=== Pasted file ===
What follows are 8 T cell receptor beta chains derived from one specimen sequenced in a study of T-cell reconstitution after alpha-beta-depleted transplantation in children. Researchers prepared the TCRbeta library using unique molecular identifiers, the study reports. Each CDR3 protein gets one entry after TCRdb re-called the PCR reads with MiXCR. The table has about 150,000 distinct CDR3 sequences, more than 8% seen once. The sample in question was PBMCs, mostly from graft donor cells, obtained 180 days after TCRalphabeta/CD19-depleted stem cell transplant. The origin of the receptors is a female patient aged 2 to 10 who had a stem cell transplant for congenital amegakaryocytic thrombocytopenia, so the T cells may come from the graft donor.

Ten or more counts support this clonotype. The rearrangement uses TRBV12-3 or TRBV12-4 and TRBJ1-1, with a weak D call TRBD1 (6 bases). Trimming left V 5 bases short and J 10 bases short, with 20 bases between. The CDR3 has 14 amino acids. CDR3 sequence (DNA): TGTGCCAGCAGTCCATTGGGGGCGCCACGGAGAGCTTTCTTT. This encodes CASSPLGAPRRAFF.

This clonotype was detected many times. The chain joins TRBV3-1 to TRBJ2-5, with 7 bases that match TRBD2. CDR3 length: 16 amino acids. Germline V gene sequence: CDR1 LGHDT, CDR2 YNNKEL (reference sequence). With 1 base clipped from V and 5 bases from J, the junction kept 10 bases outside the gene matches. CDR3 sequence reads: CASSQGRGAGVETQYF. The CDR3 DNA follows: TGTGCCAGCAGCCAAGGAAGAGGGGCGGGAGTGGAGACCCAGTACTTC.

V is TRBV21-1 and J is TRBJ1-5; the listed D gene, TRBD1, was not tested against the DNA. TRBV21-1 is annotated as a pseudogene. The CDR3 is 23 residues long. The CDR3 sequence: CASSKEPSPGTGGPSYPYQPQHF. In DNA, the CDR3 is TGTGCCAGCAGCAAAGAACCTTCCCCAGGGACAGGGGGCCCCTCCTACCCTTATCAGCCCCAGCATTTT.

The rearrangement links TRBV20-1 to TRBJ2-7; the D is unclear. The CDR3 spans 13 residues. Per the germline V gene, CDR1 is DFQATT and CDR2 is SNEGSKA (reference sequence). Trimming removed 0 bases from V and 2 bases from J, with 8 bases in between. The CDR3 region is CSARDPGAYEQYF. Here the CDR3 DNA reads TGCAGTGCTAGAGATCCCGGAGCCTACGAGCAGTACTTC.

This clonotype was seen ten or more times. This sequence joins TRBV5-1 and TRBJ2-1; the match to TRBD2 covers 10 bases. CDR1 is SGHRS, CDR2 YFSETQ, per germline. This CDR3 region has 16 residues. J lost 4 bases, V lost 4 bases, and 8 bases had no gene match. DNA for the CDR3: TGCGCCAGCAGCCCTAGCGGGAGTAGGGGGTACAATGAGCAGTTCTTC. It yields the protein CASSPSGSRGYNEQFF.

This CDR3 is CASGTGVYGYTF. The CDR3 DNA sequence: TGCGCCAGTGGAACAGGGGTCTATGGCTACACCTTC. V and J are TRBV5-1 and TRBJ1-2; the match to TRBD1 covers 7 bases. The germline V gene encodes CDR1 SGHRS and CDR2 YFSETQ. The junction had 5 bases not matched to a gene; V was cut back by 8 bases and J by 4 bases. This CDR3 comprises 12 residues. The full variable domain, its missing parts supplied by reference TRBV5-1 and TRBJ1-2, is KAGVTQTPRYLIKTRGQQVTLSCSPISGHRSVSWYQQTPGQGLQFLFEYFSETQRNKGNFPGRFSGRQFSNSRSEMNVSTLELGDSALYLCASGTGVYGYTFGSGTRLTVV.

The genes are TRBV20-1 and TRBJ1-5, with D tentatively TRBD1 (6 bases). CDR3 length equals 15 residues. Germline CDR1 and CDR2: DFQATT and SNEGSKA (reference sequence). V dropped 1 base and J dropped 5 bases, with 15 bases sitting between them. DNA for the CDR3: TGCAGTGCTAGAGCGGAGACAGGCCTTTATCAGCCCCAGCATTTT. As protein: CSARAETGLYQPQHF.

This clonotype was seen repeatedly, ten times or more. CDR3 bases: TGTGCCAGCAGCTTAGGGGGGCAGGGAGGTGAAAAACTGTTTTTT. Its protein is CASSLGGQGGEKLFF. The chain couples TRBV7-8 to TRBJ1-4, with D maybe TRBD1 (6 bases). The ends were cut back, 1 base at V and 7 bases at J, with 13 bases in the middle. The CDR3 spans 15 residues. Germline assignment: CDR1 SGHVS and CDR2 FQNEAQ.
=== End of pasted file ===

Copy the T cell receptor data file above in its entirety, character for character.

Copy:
What follows are 8 T cell receptor beta chains derived from one specimen sequenced in a study of T-cell reconstitution after alpha-beta-depleted transplantation in children. Researchers prepared the TCRbeta library using unique molecular identifiers, the study reports. Each CDR3 protein gets one entry after TCRdb re-called the PCR reads with MiXCR. The table has about 150,000 distinct CDR3 sequences, more than 8% seen once. The sample in question was PBMCs, mostly from graft donor cells, obtained 180 days after TCRalphabeta/CD19-depleted stem cell transplant. The origin of the receptors is a female patient aged 2 to 10 who had a stem cell transplant for congenital amegakaryocytic thrombocytopenia, so the T cells may come from the graft donor.

Ten or more counts support this clonotype. The rearrangement uses TRBV12-3 or TRBV12-4 and TRBJ1-1, with a weak D call TRBD1 (6 bases). Trimming left V 5 bases short and J 10 bases short, with 20 bases between. The CDR3 has 14 amino acids. CDR3 sequence (DNA): TGTGCCAGCAGTCCATTGGGGGCGCCACGGAGAGCTTTCTTT. This encodes CASSPLGAPRRAFF.

This clonotype was detected many times. The chain joins TRBV3-1 to TRBJ2-5, with 7 bases that match TRBD2. CDR3 length: 16 amino acids. Germline V gene sequence: CDR1 LGHDT, CDR2 YNNKEL (reference sequence). With 1 base clipped from V and 5 bases from J, the junction kept 10 bases outside the gene matches. CDR3 sequence reads: CASSQGRGAGVETQYF. The CDR3 DNA follows: TGTGCCAGCAGCCAAGGAAGAGGGGCGGGAGTGGAGACCCAGTACTTC.

V is TRBV21-1 and J is TRBJ1-5; the listed D gene, TRBD1, was not tested against the DNA. TRBV21-1 is annotated as a pseudogene. The CDR3 is 23 residues long. The CDR3 sequence: CASSKEPSPGTGGPSYPYQPQHF. In DNA, the CDR3 is TGTGCCAGCAGCAAAGAACCTTCCCCAGGGACAGGGGGCCCCTCCTACCCTTATCAGCCCCAGCATTTT.

The rearrangement links TRBV20-1 to TRBJ2-7; the D is unclear. The CDR3 spans 13 residues. Per the germline V gene, CDR1 is DFQATT and CDR2 is SNEGSKA (reference sequence). Trimming removed 0 bases from V and 2 bases from J, with 8 bases in between. The CDR3 region is CSARDPGAYEQYF. Here the CDR3 DNA reads TGCAGTGCTAGAGATCCCGGAGCCTACGAGCAGTACTTC.

This clonotype was seen ten or more times. This sequence joins TRBV5-1 and TRBJ2-1; the match to TRBD2 covers 10 bases. CDR1 is SGHRS, CDR2 YFSETQ, per germline. This CDR3 region has 16 residues. J lost 4 bases, V lost 4 bases, and 8 bases had no gene match. DNA for the CDR3: TGCGCCAGCAGCCCTAGCGGGAGTAGGGGGTACAATGAGCAGTTCTTC. It yields the protein CASSPSGSRGYNEQFF.

This CDR3 is CASGTGVYGYTF. The CDR3 DNA sequence: TGCGCCAGTGGAACAGGGGTCTATGGCTACACCTTC. V and J are TRBV5-1 and TRBJ1-2; the match to TRBD1 covers 7 bases. The germline V gene encodes CDR1 SGHRS and CDR2 YFSETQ. The junction had 5 bases not matched to a gene; V was cut back by 8 bases and J by 4 bases. This CDR3 comprises 12 residues. The full variable domain, its missing parts supplied by reference TRBV5-1 and TRBJ1-2, is KAGVTQTPRYLIKTRGQQVTLSCSPISGHRSVSWYQQTPGQGLQFLFEYFSETQRNKGNFPGRFSGRQFSNSRSEMNVSTLELGDSALYLCASGTGVYGYTFGSGTRLTVV.

The genes are TRBV20-1 and TRBJ1-5, with D tentatively TRBD1 (6 bases). CDR3 length equals 15 residues. Germline CDR1 and CDR2: DFQATT and SNEGSKA (reference sequence). V dropped 1 base and J dropped 5 bases, with 15 bases sitting between them. DNA for the CDR3: TGCAGTGCTAGAGCGGAGACAGGCCTTTATCAGCCCCAGCATTTT. As protein: CSARAETGLYQPQHF.

This clonotype was seen repeatedly, ten times or more. CDR3 bases: TGTGCCAGCAGCTTAGGGGGGCAGGGAGGTGAAAAACTGTTTTTT. Its protein is CASSLGGQGGEKLFF. The chain couples TRBV7-8 to TRBJ1-4, with D maybe TRBD1 (6 bases). The ends were cut back, 1 base at V and 7 bases at J, with 13 bases in the middle. The CDR3 spans 15 residues. Germline assignment: CDR1 SGHVS and CDR2 FQNEAQ.